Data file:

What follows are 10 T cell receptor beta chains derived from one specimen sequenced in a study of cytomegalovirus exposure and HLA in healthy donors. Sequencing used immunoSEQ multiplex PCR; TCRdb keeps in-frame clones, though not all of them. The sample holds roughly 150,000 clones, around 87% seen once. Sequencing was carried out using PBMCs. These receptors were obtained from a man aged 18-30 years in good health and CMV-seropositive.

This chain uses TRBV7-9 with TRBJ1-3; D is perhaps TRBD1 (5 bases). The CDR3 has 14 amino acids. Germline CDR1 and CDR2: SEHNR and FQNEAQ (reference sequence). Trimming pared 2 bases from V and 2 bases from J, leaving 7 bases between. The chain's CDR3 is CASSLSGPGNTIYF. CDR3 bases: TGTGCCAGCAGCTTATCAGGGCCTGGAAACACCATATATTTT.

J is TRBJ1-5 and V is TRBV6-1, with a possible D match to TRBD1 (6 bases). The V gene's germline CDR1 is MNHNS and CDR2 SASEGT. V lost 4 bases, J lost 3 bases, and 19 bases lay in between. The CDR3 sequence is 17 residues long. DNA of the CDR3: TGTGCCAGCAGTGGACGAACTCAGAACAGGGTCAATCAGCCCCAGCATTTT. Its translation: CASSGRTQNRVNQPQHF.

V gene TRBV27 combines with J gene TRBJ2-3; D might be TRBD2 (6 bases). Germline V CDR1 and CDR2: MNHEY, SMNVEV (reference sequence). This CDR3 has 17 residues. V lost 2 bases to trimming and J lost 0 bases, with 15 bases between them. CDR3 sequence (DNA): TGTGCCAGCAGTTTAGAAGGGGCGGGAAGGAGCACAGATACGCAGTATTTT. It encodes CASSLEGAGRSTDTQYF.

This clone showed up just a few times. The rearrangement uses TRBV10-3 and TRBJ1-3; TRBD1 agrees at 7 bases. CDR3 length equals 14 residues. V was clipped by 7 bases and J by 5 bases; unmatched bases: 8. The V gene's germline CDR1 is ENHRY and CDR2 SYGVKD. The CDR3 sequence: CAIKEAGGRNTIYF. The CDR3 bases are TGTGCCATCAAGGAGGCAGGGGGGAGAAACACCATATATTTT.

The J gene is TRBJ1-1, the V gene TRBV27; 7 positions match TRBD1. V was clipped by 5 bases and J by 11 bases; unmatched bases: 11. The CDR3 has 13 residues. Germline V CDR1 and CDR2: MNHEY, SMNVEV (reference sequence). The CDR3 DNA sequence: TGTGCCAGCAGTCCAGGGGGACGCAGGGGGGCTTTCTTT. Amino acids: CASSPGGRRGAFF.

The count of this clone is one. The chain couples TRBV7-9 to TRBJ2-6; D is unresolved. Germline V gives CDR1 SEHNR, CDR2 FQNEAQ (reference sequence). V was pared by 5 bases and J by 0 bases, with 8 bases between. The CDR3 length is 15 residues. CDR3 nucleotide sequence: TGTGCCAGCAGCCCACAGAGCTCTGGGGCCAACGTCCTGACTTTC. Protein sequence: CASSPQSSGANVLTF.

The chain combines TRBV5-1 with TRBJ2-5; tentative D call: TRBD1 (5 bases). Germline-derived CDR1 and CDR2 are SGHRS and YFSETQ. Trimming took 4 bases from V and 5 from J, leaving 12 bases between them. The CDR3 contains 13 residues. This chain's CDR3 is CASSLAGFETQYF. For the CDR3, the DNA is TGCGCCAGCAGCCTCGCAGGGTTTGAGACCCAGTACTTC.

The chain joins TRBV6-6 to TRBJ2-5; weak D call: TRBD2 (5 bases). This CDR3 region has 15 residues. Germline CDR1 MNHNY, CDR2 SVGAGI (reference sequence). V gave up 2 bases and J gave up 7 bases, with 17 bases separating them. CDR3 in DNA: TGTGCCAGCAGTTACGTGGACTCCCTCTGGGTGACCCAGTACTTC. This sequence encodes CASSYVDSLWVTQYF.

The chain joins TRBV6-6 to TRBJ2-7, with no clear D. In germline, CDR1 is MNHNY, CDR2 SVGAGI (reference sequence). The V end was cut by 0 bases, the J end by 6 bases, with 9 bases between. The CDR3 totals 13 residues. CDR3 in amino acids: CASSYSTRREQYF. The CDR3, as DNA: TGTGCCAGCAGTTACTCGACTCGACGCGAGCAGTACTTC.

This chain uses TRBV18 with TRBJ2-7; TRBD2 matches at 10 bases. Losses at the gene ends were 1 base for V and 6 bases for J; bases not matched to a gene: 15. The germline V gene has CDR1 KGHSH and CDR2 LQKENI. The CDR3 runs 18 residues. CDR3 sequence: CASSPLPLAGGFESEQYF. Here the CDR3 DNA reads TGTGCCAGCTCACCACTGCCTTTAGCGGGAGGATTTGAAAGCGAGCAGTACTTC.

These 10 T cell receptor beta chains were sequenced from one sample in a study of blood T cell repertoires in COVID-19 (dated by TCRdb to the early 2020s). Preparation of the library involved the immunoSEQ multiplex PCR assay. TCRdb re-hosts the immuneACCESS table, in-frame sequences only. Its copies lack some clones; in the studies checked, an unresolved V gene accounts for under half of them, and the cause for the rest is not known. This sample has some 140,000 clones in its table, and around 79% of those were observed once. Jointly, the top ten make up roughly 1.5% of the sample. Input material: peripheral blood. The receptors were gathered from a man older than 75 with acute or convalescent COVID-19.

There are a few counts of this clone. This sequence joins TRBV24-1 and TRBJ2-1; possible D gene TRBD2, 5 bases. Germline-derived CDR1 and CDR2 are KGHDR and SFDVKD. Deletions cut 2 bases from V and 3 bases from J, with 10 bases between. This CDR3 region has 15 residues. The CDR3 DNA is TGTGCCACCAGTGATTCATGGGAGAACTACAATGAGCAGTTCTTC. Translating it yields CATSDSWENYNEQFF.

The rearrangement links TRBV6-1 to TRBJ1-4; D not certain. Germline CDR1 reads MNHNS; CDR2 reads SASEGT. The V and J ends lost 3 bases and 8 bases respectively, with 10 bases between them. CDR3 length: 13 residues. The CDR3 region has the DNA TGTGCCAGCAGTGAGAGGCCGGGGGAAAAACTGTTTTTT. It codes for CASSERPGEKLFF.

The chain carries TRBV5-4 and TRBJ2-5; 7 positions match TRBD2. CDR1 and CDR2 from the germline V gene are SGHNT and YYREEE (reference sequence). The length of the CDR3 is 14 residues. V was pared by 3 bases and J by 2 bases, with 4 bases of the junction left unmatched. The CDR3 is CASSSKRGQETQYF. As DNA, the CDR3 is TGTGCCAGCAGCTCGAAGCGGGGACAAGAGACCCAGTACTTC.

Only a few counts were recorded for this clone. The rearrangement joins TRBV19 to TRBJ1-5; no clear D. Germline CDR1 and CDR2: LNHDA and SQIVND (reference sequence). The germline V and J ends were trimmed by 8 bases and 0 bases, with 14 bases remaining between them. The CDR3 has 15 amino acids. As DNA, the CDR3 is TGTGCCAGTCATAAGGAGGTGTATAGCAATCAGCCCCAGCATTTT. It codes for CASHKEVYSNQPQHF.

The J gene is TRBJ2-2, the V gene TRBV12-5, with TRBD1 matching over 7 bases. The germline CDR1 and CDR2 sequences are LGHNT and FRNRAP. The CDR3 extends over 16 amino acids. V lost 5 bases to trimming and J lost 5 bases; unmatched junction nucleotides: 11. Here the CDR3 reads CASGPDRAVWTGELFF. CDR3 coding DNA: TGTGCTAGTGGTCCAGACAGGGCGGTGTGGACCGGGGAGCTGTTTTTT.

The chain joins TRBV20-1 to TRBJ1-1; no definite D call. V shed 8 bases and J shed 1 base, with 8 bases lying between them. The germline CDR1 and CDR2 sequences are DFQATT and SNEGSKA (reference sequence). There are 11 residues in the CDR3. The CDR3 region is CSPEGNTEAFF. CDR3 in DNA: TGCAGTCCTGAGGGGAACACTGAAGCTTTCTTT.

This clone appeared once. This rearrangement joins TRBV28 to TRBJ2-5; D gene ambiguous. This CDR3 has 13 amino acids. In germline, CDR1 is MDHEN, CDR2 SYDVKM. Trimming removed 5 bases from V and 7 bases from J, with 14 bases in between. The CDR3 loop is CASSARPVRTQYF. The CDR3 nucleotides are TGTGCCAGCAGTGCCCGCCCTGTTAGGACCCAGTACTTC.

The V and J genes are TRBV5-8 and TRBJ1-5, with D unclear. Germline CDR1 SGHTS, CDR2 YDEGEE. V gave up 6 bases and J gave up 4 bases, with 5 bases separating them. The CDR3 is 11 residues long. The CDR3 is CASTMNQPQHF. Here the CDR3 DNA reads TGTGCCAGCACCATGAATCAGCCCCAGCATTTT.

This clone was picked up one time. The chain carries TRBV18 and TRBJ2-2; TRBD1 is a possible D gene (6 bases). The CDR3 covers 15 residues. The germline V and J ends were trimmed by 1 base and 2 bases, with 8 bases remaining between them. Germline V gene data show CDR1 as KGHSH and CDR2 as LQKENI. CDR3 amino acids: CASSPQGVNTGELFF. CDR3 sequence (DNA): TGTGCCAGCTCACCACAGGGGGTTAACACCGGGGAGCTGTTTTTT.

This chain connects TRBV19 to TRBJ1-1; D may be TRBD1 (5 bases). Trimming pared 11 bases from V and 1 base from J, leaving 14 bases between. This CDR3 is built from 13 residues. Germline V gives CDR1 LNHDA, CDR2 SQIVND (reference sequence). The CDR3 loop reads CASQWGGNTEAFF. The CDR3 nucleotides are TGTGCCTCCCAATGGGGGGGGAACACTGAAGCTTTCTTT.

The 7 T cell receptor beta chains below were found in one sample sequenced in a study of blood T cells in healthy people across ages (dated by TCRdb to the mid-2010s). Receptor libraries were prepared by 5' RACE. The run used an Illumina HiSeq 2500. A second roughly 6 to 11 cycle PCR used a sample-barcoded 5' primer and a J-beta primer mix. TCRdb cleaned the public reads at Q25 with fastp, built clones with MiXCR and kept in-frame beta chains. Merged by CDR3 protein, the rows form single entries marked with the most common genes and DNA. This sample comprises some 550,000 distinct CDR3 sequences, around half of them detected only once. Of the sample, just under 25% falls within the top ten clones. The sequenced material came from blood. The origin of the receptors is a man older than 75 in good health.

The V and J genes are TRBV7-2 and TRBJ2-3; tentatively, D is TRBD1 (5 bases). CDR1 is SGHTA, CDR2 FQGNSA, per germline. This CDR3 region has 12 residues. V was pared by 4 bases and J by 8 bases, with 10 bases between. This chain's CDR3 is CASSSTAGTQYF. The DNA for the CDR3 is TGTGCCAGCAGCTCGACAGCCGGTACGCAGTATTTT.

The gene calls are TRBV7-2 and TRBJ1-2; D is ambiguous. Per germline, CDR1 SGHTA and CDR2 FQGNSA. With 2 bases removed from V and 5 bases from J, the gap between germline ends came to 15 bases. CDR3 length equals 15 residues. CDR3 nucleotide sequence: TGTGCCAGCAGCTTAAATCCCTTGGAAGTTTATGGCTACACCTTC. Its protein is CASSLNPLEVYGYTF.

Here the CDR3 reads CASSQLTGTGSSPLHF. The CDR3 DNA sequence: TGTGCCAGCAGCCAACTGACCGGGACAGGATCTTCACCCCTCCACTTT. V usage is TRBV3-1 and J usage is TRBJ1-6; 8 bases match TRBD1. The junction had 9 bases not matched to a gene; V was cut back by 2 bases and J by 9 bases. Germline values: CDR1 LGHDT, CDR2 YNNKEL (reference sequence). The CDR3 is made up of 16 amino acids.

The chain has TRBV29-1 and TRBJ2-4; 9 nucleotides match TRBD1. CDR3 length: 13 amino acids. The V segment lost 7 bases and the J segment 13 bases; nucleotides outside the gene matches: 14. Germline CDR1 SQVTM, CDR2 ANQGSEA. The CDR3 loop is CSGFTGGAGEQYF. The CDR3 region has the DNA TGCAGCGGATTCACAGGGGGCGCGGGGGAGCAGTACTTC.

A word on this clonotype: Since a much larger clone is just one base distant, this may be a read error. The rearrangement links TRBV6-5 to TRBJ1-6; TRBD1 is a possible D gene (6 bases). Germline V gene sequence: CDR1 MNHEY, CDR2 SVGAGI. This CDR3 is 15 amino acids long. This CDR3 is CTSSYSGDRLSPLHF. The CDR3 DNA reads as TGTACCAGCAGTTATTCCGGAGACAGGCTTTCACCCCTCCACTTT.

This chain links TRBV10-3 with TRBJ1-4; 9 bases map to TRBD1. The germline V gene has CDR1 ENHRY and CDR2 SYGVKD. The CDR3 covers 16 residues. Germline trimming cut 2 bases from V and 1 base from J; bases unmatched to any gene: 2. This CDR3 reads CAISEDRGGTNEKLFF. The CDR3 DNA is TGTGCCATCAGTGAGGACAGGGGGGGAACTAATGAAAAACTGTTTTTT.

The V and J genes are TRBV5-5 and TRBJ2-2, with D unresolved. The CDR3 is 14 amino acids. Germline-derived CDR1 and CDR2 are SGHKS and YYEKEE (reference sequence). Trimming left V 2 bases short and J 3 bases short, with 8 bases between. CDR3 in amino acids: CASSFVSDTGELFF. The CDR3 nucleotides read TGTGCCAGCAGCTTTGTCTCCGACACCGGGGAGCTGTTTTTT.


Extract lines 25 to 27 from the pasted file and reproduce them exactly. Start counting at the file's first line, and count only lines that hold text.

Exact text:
The gene calls are TRBV7-2 and TRBJ1-2; D is ambiguous. Per germline, CDR1 SGHTA and CDR2 FQGNSA. With 2 bases removed from V and 5 bases from J, the gap between germline ends came to 15 bases. CDR3 length equals 15 residues. CDR3 nucleotide sequence: TGTGCCAGCAGCTTAAATCCCTTGGAAGTTTATGGCTACACCTTC. Its protein is CASSLNPLEVYGYTF.

Here the CDR3 reads CASSQLTGTGSSPLHF. The CDR3 DNA sequence: TGTGCCAGCAGCCAACTGACCGGGACAGGATCTTCACCCCTCCACTTT. V usage is TRBV3-1 and J usage is TRBJ1-6; 8 bases match TRBD1. The junction had 9 bases not matched to a gene; V was cut back by 2 bases and J by 9 bases. Germline values: CDR1 LGHDT, CDR2 YNNKEL (reference sequence). The CDR3 is made up of 16 amino acids.

The chain has TRBV29-1 and TRBJ2-4; 9 nucleotides match TRBD1. CDR3 length: 13 amino acids. The V segment lost 7 bases and the J segment 13 bases; nucleotides outside the gene matches: 14. Germline CDR1 SQVTM, CDR2 ANQGSEA. The CDR3 loop is CSGFTGGAGEQYF. The CDR3 region has the DNA TGCAGCGGATTCACAGGGGGCGCGGGGGAGCAGTACTTC.